In the interest of full disclosure, I must admit that I approached this novel with a great deal of skepticism and caution. In fact, I had absolutely no intention of reading it at all until a glowing review and recommendation from a friend (thankfully) convinced me otherwise. Having spent my formative years reading the work of Lurlene McDaniel, who I now suspect was under contractual obligation to include at least one character who was suffering from a chronic or terminal illness in every one of her books, I’ve since grown wary of novels that include this sort of storyline. This, coupled with the loss of my own grandfather to cancer, has meant that I’ve avoided novels that feature this and other terminal illnesses at all costs. At least, that was the case until Julie Murphy’s Side Effects May Vary. Thankfully, my friend Ginger over at GReads! read this novel not long after I had dismissed it and was quick to change my mind. After a bit of convincing from a blogger whose opinions I always trust, I decided to take a chance on this 2014 debut, and I couldn’t be happier that I did. Thanks, Ginger – I owe you one! Julie Murphy’s Side Effects May Vary is a courageous, unique, unforgettable novel that reads not like a debut, but a new installment from a seasoned professional. Evocative, powerful, and unapologetic, Side Effects May Vary is a story that teaches readers the often difficult but important lessons of compassion and empathy and will leave you thinking long after you’ve turned the final page.
“I laughed. We were so different. Harvey wanted good. He wanted to leave the ones he loved in a good place. I’d just wanted the last word. But I wouldn’t be sorry for that now. It was too late for sorry.”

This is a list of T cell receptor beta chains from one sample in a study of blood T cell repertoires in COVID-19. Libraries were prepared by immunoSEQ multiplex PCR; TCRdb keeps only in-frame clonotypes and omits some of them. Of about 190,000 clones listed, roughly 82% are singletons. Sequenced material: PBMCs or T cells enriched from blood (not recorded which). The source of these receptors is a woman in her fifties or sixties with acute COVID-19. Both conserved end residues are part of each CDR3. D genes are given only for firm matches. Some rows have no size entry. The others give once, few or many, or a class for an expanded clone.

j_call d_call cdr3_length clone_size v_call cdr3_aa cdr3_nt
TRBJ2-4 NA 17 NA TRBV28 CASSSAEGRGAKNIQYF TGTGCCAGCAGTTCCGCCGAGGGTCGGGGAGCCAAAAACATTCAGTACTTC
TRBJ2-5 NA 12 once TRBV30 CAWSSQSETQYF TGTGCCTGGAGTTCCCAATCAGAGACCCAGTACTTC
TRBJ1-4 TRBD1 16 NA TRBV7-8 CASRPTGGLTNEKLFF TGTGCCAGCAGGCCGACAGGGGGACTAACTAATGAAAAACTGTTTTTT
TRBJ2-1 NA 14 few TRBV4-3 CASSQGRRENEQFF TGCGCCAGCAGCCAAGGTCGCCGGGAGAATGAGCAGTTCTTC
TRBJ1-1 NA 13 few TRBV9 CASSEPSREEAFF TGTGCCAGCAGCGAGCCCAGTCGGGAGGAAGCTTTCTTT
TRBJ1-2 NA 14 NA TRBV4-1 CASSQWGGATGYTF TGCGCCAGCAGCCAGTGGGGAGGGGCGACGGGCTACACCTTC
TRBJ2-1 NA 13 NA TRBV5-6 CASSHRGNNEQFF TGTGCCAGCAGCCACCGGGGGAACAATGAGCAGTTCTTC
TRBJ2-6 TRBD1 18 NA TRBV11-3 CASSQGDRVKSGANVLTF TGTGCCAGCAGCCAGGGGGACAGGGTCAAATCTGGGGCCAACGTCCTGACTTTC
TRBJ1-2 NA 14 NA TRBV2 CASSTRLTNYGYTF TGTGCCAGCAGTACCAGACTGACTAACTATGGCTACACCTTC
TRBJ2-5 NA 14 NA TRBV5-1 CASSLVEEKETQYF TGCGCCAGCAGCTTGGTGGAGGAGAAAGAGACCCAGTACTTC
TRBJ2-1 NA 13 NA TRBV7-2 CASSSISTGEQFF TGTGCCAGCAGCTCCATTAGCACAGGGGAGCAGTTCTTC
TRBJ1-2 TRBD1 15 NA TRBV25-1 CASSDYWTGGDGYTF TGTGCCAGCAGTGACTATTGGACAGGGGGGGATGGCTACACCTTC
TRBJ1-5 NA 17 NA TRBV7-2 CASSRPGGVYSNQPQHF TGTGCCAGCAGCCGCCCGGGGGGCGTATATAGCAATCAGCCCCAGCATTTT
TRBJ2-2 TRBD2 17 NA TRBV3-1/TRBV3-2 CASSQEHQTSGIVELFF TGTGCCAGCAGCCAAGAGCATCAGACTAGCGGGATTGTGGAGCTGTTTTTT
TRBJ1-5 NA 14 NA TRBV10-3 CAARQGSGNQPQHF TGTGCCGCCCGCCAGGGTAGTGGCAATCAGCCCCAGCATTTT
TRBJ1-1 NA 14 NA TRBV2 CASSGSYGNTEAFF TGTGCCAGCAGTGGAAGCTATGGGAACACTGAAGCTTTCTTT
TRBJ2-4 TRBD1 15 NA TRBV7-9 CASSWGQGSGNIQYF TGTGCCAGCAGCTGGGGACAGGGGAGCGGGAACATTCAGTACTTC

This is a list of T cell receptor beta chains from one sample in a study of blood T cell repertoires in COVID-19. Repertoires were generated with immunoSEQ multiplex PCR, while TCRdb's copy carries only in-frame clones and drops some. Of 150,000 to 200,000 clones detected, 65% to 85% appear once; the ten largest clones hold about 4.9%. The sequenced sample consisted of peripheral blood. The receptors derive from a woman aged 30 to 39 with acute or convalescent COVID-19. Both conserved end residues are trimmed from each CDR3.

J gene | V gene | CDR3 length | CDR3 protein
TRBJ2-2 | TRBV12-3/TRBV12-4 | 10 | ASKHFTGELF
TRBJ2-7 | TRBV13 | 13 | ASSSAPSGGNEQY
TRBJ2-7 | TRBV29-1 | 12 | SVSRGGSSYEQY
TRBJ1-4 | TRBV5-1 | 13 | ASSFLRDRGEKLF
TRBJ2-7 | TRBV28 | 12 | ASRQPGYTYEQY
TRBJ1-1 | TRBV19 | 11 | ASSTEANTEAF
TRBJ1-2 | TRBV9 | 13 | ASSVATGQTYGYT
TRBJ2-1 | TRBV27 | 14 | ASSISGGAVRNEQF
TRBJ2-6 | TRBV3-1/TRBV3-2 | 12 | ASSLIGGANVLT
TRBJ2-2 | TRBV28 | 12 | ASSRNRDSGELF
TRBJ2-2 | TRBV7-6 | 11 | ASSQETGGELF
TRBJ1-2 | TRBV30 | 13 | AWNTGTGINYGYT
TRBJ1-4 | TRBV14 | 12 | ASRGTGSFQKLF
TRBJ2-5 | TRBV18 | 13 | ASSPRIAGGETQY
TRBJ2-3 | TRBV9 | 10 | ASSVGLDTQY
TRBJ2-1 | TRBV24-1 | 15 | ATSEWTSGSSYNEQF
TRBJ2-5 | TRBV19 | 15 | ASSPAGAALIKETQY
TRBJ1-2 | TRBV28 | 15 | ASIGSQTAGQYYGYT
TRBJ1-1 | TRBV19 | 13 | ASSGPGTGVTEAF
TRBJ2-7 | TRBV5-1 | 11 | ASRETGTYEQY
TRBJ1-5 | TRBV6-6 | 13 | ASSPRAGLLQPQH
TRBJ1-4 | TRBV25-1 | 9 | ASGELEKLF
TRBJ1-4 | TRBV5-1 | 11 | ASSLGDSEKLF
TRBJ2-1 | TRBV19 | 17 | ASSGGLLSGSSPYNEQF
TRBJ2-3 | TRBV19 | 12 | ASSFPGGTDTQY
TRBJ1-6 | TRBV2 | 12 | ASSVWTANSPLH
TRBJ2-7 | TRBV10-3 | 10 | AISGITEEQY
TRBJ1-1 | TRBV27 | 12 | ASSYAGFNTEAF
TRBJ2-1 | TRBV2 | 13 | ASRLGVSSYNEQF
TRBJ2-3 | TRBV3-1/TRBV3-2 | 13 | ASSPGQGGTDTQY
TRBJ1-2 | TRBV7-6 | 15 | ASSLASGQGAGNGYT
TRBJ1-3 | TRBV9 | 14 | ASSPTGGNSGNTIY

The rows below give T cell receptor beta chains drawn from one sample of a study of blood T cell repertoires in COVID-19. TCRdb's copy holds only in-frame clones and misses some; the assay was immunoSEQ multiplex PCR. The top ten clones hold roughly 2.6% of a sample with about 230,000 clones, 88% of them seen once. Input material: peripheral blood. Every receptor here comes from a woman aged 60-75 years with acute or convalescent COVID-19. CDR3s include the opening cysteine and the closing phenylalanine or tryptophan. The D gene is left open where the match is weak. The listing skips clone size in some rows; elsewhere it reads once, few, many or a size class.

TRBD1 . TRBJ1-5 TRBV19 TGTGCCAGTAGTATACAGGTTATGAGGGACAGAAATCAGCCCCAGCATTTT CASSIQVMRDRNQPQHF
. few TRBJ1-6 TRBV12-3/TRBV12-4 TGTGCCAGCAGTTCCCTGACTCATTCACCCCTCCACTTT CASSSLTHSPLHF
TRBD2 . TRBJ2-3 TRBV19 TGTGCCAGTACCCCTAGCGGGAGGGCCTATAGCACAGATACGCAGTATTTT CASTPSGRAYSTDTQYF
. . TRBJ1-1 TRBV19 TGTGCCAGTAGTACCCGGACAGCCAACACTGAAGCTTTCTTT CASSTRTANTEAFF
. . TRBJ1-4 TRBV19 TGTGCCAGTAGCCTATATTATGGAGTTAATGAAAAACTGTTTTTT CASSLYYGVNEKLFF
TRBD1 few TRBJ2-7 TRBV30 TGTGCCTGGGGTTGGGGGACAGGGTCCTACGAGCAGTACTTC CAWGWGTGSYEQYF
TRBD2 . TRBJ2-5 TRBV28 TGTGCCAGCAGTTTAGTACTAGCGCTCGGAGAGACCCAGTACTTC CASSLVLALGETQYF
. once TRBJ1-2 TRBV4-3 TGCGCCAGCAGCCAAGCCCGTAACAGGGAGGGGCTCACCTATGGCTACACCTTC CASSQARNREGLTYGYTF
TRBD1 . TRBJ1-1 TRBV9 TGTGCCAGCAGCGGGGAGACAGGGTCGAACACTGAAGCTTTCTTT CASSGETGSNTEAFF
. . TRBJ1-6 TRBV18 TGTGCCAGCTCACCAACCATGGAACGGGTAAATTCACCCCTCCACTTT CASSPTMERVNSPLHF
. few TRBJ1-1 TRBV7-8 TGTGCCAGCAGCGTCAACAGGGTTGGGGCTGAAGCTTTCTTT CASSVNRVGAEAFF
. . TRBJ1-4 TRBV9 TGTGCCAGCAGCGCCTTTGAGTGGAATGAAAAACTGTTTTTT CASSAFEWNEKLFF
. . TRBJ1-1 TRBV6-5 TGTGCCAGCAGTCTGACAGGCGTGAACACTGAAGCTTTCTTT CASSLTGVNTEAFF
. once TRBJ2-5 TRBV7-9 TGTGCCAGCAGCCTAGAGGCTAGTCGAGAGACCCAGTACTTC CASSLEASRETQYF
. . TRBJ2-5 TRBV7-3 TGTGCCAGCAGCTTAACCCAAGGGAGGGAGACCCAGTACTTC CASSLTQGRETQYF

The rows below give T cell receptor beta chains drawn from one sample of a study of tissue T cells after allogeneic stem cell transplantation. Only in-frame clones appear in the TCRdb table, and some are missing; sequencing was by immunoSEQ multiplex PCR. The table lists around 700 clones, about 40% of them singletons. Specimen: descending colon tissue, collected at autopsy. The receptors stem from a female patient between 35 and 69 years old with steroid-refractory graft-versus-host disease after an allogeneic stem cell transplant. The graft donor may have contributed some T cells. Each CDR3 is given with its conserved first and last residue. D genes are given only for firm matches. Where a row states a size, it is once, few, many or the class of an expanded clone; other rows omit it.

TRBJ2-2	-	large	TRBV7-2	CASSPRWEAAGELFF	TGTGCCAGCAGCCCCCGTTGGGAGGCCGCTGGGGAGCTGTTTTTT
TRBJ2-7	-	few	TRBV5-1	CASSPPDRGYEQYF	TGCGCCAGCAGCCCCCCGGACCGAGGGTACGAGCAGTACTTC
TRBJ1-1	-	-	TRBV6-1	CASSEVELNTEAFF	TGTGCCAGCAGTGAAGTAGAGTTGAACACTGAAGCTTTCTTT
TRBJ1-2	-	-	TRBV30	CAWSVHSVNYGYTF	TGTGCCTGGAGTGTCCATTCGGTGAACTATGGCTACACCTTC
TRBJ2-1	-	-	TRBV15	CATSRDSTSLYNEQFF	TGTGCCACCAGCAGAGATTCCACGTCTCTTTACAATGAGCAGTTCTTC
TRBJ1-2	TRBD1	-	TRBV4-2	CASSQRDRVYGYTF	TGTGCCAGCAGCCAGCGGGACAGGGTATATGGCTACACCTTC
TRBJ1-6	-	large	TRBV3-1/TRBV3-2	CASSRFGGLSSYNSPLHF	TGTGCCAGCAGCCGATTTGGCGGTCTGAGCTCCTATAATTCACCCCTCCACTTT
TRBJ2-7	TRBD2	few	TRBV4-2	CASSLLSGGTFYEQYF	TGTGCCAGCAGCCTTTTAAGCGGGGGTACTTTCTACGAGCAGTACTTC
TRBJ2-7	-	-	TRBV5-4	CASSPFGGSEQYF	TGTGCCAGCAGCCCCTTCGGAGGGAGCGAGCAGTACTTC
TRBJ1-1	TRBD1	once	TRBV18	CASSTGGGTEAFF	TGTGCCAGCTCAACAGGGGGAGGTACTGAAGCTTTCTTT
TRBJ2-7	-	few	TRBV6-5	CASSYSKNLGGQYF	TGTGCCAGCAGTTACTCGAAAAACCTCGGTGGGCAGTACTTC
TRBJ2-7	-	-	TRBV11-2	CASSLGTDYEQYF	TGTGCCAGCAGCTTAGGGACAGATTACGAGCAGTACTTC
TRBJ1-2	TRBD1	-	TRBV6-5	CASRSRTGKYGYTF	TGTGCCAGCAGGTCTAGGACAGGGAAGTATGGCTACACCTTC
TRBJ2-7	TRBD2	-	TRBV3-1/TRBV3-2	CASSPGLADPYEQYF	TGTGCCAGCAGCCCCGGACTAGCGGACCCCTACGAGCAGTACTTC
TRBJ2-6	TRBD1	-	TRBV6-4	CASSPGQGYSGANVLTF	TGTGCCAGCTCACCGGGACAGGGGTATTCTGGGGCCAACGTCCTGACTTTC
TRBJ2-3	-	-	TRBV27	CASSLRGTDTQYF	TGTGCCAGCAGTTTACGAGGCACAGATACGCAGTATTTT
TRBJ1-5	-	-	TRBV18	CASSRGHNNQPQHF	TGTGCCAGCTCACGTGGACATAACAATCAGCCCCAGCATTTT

Over the last two weeks or so there has been an interesting (and much-needed) dialogue occurring over at Stacked. In a series entitled ‘About The Girls’ there have been a number of articles examining the role of ‘unlikeable’ female characters in fiction, particularly in young adult literature. While I would recommend reading through this entire series as a whole, I particularly recommend the articles ‘Challenging The Expectation of YA Characters as ‘Role Models’ For Girls’ by Sarah Ockler, ‘Some Girls Are Not Okay, And That’s Not Fine’ by Elizabeth Scott and ‘I Love ‘Unlikeable’, I Write ‘Unlikeable’ and I am ‘Unlikeable’ by Justina Ireland. There seems to be an unspoken expectation that characters, particularly female ones, owe us something, as though they need to earn our sympathy and respect in order for us to properly invest in their stories. We expect them to win our affections and act in an unrealistic, idealized manner we would never expect of ourselves or those around us. I mention all of this because the protagonist in this particular story, Alice Richardson, has become a contentious figure amongst readers and is not necessarily what one might consider traditionally ‘likable’. There are times when she’s manipulative. Insensitive. Angry. Selfish. Vengeful. Cruel. In short? She’s a flawed, imperfect human being. Many readers will (and have) argued that their perception of Alice, be it positive or negative, directly effected their overall ability to enjoy Side Effects May Vary as a whole. Thankfully this was not an issue I grappled with.
“Now everything felt wrong, and nothing was the same. My parents and school. Harvey and us. Natalie and ballet. All these plans and all I had to work with was a big, fat question mark. Even though cancer was the hulking monster in the closet, it wasn’t a relapse I was concerned about. Lying there in the dark with the creaking sounds of my house settling, I saw what only ever haunted me in those moments when my body was asleep and my head was still wide awake. The unknown. It consumed me.”